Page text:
Inflammation of this kind is monitored at Ultimate Performance as a matter of course with all personal training clients. Our trainers know how to analyse the location of inflammation to indicate its cause and point to ways to address this.
7. Varicose veins
Being less sedentary and the general improvement if your circulatory system that results from exercise make it less likely that you’ll develop varicose veins. I can’t promise you that you won’t get any, but you’ll be less likely to get them if you go for a stroll, do some pre-natal yoga or get down the gym and pump some iron.
Trouble sleeping is common as your pregnancy develops. It can be just so hard to find a comfortable position to lie in with your big baby bump. Your back might ache, you might be experiencing anxiety. You might find that your temperature seems to fluctuate, leading to discomfort. Your baby might be moving around. All sorts of things can make it difficult to sleep.
As well as addressing some of the issues already discussed, if you’ve had a very good workout and especially if you’ve then eaten well, you’ll find it easier to sleep. This goes for everyone, women and men, pregnant and not pregnant.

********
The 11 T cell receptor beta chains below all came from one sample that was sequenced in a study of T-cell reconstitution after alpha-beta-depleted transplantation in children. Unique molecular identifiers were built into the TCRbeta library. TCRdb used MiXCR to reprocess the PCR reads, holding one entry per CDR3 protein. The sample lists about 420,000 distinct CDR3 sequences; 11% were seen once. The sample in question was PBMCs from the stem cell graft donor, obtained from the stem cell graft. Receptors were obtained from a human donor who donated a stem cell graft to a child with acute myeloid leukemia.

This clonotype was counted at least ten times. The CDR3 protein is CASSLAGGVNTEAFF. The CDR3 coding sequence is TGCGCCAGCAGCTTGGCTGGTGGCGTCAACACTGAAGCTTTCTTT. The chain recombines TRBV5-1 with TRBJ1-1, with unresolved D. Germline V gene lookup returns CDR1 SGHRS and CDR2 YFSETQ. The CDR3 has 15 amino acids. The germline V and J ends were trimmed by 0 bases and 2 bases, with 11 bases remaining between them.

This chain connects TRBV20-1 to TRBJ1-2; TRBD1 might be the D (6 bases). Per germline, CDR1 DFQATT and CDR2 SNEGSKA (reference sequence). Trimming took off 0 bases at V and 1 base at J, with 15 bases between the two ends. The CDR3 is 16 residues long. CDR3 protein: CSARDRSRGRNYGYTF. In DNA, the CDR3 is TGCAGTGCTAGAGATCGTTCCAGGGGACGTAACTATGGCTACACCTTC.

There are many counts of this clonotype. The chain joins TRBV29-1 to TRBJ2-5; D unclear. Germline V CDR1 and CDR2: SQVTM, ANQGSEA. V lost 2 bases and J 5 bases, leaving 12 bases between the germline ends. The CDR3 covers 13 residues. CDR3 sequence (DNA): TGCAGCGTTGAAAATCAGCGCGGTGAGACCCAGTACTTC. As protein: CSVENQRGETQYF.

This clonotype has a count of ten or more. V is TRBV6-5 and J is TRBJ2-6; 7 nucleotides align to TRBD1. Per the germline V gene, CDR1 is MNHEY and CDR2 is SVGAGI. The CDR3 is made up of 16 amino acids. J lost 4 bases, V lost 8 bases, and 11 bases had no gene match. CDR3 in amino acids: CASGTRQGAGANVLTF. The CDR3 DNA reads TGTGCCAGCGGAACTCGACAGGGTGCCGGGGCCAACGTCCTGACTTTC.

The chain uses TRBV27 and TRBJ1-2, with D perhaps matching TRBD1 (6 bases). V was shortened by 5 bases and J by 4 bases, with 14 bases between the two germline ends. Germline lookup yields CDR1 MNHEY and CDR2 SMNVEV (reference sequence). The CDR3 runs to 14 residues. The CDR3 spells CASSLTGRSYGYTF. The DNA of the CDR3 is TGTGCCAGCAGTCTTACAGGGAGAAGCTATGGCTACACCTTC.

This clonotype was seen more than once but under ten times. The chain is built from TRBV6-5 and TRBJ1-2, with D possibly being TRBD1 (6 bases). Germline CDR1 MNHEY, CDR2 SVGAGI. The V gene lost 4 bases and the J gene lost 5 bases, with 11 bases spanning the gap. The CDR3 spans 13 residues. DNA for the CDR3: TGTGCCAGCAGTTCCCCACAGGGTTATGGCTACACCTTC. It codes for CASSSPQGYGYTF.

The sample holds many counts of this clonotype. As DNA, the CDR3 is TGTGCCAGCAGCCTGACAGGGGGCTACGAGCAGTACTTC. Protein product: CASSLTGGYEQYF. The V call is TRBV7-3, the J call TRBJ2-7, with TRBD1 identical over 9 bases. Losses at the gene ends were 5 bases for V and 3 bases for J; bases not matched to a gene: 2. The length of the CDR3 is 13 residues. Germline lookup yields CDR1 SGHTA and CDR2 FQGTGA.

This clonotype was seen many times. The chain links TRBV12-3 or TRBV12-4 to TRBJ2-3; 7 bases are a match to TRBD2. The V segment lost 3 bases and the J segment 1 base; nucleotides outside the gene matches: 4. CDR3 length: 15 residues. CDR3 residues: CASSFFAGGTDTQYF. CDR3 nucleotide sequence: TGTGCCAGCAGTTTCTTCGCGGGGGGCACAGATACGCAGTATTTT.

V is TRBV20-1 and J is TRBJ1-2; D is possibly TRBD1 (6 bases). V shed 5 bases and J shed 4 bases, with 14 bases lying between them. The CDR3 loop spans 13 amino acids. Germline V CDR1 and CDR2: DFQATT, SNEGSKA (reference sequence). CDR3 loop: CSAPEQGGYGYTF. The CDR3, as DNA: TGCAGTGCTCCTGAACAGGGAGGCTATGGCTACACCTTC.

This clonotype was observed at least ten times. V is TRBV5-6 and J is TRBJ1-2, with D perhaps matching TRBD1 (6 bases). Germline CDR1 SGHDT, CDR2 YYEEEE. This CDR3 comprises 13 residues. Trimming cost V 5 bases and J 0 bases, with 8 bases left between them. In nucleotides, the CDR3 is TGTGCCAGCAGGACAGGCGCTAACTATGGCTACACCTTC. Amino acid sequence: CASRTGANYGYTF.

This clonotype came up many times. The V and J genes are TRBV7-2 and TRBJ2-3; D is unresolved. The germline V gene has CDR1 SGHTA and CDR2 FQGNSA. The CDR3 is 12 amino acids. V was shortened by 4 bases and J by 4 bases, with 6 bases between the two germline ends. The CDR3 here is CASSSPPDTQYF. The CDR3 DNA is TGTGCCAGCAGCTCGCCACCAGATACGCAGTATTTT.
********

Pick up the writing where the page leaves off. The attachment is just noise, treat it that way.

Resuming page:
Magically, exercise will not only help you to sleep when you need to, but also help you to keep fatigue at bay when it isn’t time to sleep. If you’re worrying and aching less than you might; if you’re sleeping pretty well and taking regular exercise of a type and frequency that feels right for you, you’ll probably feel less exhausted when you’re supposed to be awake.
What’s not to like?
If you don’t exercise whilst you’re pregnant, you’re more likely to gain weight, just like at any other time. Exercise improves your cardiovascular fitness and circulation, your physical strength, your mood and your self-esteem. Then of course, in case you missed it earlier:
You’re less likely to experience difficulties in birth and the length of time spent in labour is likely to be reduced!
Let‘s face it, the miracle of birth is a physical feat worth getting in shape for.
I know that there will be days when you just can’t, and that’s OK. On the days that you can, get in the gym!